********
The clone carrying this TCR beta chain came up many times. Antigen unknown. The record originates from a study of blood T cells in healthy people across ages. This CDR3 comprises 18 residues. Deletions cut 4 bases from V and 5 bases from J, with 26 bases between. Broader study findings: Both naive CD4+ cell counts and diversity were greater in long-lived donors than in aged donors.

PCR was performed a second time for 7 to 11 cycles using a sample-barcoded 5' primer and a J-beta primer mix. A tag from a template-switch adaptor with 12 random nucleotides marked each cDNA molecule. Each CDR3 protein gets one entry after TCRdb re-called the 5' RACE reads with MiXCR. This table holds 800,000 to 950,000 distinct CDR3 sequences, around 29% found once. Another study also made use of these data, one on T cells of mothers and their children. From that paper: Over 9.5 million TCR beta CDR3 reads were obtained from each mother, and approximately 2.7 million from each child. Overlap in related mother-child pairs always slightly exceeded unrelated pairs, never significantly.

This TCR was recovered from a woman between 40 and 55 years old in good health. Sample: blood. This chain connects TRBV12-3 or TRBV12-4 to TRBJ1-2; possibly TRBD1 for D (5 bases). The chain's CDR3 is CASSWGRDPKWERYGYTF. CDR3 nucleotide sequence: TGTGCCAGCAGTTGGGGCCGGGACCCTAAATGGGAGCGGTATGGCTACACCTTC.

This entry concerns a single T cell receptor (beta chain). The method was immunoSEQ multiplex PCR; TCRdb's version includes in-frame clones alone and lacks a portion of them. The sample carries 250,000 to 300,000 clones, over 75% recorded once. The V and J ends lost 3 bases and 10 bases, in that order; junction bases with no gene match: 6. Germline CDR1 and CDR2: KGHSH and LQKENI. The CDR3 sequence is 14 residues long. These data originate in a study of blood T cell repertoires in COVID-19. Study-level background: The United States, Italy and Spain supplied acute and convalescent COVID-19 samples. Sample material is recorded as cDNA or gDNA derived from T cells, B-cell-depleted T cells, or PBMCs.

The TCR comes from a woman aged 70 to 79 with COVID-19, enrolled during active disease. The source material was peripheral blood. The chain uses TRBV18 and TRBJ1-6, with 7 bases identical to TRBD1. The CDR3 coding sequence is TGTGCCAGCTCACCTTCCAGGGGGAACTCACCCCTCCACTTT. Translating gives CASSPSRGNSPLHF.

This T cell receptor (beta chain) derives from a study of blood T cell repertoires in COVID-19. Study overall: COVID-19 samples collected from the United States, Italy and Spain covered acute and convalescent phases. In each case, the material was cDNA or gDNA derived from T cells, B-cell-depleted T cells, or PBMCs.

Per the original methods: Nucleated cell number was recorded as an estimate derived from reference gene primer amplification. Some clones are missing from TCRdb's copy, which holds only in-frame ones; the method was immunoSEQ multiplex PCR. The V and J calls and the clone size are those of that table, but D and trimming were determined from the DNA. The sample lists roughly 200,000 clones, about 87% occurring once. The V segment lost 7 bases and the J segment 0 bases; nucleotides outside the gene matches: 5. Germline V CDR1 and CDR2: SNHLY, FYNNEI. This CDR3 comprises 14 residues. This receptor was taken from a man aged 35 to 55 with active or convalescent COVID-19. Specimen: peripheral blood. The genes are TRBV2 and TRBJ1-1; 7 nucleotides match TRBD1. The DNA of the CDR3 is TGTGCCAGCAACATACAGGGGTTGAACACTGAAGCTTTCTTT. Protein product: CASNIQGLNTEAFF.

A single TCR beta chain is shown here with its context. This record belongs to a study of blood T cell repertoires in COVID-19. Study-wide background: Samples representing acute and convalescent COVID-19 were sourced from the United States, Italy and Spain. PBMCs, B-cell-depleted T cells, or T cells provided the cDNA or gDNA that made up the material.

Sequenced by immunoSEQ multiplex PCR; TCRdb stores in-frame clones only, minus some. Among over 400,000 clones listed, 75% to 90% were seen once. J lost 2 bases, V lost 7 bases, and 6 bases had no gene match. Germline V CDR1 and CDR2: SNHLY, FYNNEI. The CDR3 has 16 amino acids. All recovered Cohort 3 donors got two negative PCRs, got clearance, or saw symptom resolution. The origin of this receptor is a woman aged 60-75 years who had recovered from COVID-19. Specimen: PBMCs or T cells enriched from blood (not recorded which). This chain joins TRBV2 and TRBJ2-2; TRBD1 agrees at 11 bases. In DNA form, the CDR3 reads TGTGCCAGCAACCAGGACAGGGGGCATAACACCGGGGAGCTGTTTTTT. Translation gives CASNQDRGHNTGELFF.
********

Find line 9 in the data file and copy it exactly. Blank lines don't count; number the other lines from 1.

Sequenced by immunoSEQ multiplex PCR; TCRdb stores in-frame clones only, minus some. Among over 400,000 clones listed, 75% to 90% were seen once. J lost 2 bases, V lost 7 bases, and 6 bases had no gene match. Germline V CDR1 and CDR2: SNHLY, FYNNEI. The CDR3 has 16 amino acids. All recovered Cohort 3 donors got two negative PCRs, got clearance, or saw symptom resolution. The origin of this receptor is a woman aged 60-75 years who had recovered from COVID-19. Specimen: PBMCs or T cells enriched from blood (not recorded which). This chain joins TRBV2 and TRBJ2-2; TRBD1 agrees at 11 bases. In DNA form, the CDR3 reads TGTGCCAGCAACCAGGACAGGGGGCATAACACCGGGGAGCTGTTTTTT. Translation gives CASNQDRGHNTGELFF.